Augustus Saint-Gaudens (Dictionary of World Biography: The 19th Century)
Article abstract: Saint-Gaudens’ memorial statues of America’s greatest men and women are generally regarded as among the most beautiful and inspired examples of late nineteenth century artistic realism.
Augustus Saint-Gaudens was born March 1, 1848, in Dublin, Ireland. His father was Bernard Paul Ernest Saint-Gaudens, formerly of the village of Aspet in southern France, a shoemaker who emigrated to London and then Dublin. It was in the latter city that he met and married Mary McGuiness, a handcrafter of slippers formerly from Bally Mahon, County Longford. Their first children, George and Louis, died in childhood; then Augustus was born in Dublin; finally, Andrew and another Louis were born in the United States.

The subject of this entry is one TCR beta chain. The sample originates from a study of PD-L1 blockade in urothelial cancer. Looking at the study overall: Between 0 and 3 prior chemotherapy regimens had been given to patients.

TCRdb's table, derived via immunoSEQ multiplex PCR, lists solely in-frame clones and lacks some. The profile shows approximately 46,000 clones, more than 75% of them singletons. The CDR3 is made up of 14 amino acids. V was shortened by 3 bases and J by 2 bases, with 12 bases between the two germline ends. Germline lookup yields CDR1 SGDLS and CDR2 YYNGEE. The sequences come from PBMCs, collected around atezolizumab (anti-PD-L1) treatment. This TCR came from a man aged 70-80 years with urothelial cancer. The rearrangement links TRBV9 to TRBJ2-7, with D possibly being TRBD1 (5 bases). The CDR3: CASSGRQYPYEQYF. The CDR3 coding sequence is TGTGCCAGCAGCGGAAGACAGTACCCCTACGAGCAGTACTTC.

Emigration from Ireland to the United States took place in 1848, during Augustus’ infancy and the ruinous Potato Famine. The small family arrived at Boston but soon moved to New York City. Here the children were brought up in the Catholic faith and attended public schools.
A patron of the arts, Dr. Cornelius Rea Agnew, saw some pen-and-ink drawings by the child Augustus in his father’s shop and recommended that he be apprenticed to an artist. Accordingly, in 1861, when he was thirteen, the boy began his apprenticeship under a stern taskmaster named Avet, a stone-cameo cutter.
The Civil War years and the personalities of that era impressed themselves upon the...
(The entire section is 1571 words.)
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